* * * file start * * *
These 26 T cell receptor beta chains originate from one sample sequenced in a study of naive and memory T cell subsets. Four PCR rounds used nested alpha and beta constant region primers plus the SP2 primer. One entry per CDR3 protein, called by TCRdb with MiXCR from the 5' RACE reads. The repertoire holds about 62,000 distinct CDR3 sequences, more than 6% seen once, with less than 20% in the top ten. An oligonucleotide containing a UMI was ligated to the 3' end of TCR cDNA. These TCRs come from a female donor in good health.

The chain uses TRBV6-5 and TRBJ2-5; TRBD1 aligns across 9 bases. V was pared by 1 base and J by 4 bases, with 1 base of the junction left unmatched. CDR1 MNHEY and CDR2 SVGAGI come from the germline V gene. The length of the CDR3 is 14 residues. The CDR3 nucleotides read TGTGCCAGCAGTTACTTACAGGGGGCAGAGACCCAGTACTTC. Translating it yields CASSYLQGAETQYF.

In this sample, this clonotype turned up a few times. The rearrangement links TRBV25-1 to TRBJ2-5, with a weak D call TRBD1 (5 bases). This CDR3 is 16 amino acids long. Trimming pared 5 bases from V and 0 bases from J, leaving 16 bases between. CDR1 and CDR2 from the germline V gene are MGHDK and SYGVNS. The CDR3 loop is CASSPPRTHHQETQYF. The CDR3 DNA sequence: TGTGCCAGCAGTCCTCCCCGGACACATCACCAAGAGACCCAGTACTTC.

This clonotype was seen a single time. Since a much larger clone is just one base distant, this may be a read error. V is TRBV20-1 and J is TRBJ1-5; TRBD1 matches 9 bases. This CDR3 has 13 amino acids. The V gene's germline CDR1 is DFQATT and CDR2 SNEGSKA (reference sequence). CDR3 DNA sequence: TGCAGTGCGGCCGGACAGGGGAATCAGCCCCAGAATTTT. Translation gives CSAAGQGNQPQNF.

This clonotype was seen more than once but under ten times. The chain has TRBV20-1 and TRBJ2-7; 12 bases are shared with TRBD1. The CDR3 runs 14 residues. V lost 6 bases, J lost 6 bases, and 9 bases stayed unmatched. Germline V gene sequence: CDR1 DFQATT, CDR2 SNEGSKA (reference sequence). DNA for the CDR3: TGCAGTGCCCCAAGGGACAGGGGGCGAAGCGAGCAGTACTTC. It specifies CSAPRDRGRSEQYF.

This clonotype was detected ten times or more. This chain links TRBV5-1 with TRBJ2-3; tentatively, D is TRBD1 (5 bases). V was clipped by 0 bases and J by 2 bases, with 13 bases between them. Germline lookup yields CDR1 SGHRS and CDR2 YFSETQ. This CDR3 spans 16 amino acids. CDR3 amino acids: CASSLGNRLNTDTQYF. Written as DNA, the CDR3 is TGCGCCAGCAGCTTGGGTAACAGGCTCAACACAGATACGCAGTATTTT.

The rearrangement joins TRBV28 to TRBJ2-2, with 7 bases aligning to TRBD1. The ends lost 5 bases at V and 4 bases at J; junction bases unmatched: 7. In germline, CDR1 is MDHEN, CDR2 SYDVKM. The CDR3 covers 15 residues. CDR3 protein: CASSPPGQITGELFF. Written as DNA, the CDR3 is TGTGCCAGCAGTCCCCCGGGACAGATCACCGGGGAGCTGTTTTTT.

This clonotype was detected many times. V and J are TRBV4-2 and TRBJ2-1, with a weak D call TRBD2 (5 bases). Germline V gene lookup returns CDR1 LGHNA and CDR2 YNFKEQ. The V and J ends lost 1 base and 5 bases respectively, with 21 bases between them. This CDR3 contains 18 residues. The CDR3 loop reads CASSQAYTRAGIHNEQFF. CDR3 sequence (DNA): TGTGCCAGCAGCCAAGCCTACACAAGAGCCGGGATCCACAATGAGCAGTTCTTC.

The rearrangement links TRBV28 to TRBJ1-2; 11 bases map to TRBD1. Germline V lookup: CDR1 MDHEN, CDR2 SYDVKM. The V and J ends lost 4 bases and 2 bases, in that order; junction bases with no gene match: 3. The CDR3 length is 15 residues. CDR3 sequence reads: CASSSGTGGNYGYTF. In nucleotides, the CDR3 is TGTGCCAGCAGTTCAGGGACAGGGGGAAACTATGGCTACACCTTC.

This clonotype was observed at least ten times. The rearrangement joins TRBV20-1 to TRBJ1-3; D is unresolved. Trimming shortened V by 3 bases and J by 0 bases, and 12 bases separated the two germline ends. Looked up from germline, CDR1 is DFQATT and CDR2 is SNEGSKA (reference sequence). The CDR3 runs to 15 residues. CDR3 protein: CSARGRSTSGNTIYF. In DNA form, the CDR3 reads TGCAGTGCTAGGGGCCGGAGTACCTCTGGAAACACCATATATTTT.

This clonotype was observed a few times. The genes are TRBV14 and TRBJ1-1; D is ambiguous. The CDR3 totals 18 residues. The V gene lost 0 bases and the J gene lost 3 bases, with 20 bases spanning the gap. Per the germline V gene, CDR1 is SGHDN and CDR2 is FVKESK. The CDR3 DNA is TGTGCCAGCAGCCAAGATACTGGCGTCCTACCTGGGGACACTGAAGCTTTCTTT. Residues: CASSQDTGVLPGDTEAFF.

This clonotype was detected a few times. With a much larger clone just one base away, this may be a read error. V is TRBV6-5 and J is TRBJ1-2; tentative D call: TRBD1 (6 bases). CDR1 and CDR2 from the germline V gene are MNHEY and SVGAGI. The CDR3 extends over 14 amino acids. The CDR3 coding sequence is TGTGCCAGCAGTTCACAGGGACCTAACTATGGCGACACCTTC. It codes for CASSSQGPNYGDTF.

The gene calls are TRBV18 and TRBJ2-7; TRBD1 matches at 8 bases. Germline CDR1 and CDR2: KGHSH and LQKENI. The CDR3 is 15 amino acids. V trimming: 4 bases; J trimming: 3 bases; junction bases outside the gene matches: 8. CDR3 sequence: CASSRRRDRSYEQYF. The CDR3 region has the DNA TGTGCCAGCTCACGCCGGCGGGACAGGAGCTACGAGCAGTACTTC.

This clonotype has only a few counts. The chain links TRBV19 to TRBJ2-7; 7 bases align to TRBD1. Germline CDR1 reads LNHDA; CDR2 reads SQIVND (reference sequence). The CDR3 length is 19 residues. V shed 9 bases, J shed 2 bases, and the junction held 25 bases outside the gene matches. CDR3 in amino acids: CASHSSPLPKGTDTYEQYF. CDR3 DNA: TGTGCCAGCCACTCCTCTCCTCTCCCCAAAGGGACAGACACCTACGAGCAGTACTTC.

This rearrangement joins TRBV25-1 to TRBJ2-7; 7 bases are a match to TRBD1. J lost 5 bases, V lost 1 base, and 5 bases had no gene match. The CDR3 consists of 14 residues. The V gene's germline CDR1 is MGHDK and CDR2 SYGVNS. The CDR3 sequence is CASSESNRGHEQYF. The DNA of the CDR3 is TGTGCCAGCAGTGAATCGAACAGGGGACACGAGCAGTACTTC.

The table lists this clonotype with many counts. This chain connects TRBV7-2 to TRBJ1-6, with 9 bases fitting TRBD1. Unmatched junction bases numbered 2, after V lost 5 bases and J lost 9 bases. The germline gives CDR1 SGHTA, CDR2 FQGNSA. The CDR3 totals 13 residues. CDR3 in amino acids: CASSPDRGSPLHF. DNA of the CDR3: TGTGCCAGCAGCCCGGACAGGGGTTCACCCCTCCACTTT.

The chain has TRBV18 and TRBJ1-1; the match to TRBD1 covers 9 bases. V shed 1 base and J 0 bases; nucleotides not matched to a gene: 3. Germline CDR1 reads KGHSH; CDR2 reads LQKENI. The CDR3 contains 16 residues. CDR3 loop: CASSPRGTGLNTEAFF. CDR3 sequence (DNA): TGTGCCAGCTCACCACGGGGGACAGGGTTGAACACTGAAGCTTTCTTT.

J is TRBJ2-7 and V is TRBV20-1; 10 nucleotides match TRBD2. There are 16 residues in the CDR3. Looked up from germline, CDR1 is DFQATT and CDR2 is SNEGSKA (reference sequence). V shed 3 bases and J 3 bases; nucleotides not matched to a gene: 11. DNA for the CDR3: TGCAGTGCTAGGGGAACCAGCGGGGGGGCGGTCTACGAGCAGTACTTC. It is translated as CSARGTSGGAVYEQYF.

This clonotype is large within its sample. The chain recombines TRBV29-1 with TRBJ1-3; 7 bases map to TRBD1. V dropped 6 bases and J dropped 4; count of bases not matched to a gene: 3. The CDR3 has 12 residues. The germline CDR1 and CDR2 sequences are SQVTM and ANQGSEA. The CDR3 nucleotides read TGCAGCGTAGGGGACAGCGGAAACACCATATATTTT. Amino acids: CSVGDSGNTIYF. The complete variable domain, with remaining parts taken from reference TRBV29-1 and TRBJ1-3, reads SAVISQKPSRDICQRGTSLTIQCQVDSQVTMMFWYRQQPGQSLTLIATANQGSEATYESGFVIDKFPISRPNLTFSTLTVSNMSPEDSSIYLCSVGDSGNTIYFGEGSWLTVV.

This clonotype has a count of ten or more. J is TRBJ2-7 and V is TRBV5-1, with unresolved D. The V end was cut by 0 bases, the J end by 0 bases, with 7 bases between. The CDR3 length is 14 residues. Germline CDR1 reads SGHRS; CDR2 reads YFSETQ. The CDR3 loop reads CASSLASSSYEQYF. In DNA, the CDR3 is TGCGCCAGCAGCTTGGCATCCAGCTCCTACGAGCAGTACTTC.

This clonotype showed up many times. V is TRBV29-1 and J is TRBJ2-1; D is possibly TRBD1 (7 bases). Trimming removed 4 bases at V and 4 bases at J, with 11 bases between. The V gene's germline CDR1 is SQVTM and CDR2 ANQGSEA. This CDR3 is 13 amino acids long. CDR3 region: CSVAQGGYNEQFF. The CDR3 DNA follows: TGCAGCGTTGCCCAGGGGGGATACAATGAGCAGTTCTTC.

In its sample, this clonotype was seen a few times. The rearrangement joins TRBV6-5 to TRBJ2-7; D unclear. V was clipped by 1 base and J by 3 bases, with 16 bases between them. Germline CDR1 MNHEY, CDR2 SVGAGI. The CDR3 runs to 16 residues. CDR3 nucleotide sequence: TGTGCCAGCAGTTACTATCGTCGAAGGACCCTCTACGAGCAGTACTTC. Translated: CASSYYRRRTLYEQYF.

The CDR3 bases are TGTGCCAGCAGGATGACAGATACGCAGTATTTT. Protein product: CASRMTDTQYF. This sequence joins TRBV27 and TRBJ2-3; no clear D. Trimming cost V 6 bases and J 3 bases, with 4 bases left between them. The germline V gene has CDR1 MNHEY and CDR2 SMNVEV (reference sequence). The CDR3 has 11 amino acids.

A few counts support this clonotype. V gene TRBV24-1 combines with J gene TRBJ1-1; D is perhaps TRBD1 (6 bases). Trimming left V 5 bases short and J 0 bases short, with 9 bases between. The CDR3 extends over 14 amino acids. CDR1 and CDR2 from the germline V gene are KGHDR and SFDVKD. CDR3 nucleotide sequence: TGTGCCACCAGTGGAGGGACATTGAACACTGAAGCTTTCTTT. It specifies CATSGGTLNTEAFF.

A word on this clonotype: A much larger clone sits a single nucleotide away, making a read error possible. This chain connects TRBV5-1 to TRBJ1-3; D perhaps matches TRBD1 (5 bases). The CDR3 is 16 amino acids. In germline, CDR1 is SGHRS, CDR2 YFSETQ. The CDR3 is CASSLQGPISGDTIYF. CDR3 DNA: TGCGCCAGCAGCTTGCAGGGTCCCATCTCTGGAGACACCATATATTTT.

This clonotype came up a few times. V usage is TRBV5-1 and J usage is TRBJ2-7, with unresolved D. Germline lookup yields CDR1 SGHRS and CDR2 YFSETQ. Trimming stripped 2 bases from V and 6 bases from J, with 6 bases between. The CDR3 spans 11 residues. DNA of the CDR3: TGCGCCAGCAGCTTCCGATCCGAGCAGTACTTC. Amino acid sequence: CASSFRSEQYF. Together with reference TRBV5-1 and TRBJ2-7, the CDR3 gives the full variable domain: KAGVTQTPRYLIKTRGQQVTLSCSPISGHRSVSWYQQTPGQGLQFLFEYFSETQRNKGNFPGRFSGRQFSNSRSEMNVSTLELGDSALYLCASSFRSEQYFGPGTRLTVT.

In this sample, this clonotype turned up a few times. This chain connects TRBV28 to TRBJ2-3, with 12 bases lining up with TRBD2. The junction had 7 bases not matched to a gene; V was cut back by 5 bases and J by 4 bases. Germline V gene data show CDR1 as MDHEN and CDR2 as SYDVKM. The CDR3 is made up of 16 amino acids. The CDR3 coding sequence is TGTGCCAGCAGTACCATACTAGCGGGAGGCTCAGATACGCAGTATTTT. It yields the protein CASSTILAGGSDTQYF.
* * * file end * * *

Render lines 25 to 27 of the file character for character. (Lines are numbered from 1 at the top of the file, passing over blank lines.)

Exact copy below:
A word on this clonotype: A much larger clone sits a single nucleotide away, making a read error possible. This chain connects TRBV5-1 to TRBJ1-3; D perhaps matches TRBD1 (5 bases). The CDR3 is 16 amino acids. In germline, CDR1 is SGHRS, CDR2 YFSETQ. The CDR3 is CASSLQGPISGDTIYF. CDR3 DNA: TGCGCCAGCAGCTTGCAGGGTCCCATCTCTGGAGACACCATATATTTT.

This clonotype came up a few times. V usage is TRBV5-1 and J usage is TRBJ2-7, with unresolved D. Germline lookup yields CDR1 SGHRS and CDR2 YFSETQ. Trimming stripped 2 bases from V and 6 bases from J, with 6 bases between. The CDR3 spans 11 residues. DNA of the CDR3: TGCGCCAGCAGCTTCCGATCCGAGCAGTACTTC. Amino acid sequence: CASSFRSEQYF. Together with reference TRBV5-1 and TRBJ2-7, the CDR3 gives the full variable domain: KAGVTQTPRYLIKTRGQQVTLSCSPISGHRSVSWYQQTPGQGLQFLFEYFSETQRNKGNFPGRFSGRQFSNSRSEMNVSTLELGDSALYLCASSFRSEQYFGPGTRLTVT.

In this sample, this clonotype turned up a few times. This chain connects TRBV28 to TRBJ2-3, with 12 bases lining up with TRBD2. The junction had 7 bases not matched to a gene; V was cut back by 5 bases and J by 4 bases. Germline V gene data show CDR1 as MDHEN and CDR2 as SYDVKM. The CDR3 is made up of 16 amino acids. The CDR3 coding sequence is TGTGCCAGCAGTACCATACTAGCGGGAGGCTCAGATACGCAGTATTTT. It yields the protein CASSTILAGGSDTQYF.